April 1, 2015

DON'T SPEND MORE, SPEND SMARTER:

The False Hope of a Limited Government, Built on Tax Breaks (Eduardo Porter, 3/31/15, NY Times)

[T]hough the health insurance tax break has since grown into the nation's costliest tax expenditure, it is only one of many. Tax deductions for mortgage interest and charitable contributions were born with the income tax code in 1913. The government later added breaks for retirement savings. More recently, the earned-income tax credit for the working poor was created in 1975 and broadly expanded by President Bill Clinton with his first budget. In response to the rising cost of higher education, Washington provided a deduction for college tuition.. [...]

Jacob Funk Kirkegaard, a senior fellow at the Peterson Institute for International Economics, notes how different the American government looks when one includes all it spends through the tax code.

By conventional measures, public social spending in the United States -- defined as what the government spends directly to help people get through hard times like illness, unemployment or old age -- ranks significantly below the average among the other 33 industrialized countries of the Organization for Economic Cooperation and Development.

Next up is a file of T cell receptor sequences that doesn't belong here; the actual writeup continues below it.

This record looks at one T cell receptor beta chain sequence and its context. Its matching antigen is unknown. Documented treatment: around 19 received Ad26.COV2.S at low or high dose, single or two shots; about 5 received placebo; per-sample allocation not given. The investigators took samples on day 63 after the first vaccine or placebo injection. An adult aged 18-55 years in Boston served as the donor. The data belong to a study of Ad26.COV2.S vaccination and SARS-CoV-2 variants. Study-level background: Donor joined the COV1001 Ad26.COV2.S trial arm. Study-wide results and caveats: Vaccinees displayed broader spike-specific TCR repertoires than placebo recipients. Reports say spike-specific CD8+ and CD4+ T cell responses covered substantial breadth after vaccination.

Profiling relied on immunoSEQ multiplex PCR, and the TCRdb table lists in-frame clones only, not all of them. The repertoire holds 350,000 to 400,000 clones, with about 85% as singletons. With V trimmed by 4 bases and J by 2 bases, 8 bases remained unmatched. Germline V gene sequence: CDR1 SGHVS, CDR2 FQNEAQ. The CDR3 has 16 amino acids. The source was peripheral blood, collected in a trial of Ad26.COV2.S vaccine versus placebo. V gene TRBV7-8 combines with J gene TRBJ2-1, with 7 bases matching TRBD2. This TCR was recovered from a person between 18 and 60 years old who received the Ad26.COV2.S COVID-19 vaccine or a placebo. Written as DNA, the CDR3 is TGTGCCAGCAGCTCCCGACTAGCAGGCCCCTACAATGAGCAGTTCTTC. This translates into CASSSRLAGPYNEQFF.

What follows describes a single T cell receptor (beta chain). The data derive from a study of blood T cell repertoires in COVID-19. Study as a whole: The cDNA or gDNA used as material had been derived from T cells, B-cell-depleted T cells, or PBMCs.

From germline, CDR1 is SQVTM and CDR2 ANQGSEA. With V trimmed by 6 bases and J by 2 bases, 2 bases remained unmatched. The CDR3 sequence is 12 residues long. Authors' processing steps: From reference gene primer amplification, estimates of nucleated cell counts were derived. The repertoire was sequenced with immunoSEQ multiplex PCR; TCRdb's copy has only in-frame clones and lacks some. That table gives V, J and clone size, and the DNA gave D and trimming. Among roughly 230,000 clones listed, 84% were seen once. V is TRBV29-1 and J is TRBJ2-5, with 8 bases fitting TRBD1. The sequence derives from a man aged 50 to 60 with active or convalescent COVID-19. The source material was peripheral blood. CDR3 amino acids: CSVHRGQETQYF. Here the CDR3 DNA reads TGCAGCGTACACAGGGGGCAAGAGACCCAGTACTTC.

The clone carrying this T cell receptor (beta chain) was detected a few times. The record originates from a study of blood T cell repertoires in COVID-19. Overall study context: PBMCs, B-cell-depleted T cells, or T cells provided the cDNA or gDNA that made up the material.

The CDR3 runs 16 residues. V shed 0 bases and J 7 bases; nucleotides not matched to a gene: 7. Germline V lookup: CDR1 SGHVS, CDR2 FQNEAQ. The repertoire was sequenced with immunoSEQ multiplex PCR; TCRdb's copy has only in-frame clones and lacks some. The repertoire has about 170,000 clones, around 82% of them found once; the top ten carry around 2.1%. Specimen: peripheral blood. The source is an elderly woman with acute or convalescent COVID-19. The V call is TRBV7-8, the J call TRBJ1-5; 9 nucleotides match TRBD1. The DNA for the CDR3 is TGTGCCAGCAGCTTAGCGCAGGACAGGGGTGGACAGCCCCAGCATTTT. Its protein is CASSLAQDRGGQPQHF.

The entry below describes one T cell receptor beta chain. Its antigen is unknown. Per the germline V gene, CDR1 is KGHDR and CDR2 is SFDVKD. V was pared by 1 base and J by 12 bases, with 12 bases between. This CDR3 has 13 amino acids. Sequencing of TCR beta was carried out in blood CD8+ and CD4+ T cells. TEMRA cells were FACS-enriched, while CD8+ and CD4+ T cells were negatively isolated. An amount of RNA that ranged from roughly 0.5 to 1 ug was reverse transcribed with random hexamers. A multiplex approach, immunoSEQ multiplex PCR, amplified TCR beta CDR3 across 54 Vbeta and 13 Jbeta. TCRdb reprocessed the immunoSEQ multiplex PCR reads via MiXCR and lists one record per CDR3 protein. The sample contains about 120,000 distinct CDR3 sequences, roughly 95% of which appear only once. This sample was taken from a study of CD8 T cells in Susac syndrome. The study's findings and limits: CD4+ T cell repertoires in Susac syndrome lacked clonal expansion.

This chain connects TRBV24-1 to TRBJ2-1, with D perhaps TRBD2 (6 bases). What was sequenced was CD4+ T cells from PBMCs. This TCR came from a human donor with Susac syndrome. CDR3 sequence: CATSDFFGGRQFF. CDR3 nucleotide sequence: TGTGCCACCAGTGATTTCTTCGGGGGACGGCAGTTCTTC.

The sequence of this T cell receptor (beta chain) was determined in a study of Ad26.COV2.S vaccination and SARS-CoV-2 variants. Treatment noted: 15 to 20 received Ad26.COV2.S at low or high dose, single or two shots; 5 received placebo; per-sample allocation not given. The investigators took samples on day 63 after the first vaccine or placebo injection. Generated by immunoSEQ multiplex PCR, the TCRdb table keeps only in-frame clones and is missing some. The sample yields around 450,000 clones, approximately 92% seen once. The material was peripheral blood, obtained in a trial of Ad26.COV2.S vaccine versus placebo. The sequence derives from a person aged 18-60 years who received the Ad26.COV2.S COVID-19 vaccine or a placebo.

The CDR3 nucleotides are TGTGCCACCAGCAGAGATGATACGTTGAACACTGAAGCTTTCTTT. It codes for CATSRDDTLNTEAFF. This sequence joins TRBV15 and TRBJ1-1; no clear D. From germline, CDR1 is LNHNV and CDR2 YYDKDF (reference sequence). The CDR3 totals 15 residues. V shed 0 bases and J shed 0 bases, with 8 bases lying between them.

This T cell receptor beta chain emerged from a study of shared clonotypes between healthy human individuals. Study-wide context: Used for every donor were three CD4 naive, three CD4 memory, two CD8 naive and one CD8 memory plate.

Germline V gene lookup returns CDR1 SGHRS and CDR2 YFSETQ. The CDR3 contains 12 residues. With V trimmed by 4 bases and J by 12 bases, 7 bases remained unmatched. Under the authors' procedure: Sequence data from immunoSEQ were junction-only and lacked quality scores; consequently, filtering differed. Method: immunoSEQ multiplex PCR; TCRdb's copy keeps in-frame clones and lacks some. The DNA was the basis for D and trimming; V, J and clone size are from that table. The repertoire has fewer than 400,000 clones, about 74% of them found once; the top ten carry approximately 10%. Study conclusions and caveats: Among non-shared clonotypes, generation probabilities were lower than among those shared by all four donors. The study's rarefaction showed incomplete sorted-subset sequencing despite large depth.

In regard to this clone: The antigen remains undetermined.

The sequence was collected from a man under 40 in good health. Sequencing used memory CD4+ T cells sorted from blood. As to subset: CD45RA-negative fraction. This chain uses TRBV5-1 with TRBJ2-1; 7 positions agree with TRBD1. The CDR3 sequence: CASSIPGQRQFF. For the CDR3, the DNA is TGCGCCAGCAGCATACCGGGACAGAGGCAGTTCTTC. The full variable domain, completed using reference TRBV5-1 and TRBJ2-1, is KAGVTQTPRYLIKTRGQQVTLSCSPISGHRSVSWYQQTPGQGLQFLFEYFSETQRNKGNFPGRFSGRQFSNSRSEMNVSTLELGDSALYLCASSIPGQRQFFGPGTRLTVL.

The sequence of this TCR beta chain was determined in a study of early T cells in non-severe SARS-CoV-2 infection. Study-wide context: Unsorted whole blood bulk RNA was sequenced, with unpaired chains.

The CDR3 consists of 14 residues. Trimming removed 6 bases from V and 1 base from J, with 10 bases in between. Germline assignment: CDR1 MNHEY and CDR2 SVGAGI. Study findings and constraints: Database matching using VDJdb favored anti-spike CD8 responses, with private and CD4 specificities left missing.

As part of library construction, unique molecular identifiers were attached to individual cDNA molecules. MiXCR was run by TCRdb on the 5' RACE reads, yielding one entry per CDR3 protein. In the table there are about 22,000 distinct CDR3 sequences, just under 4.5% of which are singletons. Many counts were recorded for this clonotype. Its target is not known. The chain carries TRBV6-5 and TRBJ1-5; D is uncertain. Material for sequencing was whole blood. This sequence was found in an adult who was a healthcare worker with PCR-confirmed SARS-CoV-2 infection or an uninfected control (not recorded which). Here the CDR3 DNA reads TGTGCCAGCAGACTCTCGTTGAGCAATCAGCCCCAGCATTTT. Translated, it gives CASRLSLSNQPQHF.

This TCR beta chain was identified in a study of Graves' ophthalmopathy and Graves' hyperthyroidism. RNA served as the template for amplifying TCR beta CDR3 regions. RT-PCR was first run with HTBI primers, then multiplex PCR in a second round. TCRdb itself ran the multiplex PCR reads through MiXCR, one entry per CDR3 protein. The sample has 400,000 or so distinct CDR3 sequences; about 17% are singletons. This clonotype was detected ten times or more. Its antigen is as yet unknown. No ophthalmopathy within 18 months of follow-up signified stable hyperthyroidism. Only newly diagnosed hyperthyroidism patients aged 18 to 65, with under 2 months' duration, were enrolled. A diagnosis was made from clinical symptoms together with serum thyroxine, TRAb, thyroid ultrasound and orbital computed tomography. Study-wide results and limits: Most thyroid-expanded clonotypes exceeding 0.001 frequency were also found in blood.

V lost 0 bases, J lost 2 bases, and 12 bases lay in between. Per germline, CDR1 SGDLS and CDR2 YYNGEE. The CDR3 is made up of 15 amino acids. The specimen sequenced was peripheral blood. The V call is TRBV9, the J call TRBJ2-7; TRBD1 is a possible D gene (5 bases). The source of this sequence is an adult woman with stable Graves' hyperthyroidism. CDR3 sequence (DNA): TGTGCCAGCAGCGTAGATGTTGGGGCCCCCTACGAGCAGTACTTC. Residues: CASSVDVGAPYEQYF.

In 2011, social spending from all levels of government amounted to 19 percent of gross domestic product, about three percentage points less than in Norway and 11 points less than in Denmark.

But including both taxes on government benefits, which tend to be higher in other countries, and the cost of tax subsidies like the deduction for company-provided health insurance, American public spending on social insurance rises to almost 21 percent of G.D.P.

That is above the O.E.C.D. average, ahead of Norway and no longer that far behind Denmark.

And this doesn't even count government spending on education above the age of 6, which the O.E.C.D. considers an investment rather than social insurance, nor the costly mortgage tax deduction, which provides the vast bulk of its benefit to the most affluent households.

Welfare reform never starts at home.


Posted by at April 1, 2015 1:08 PM
  

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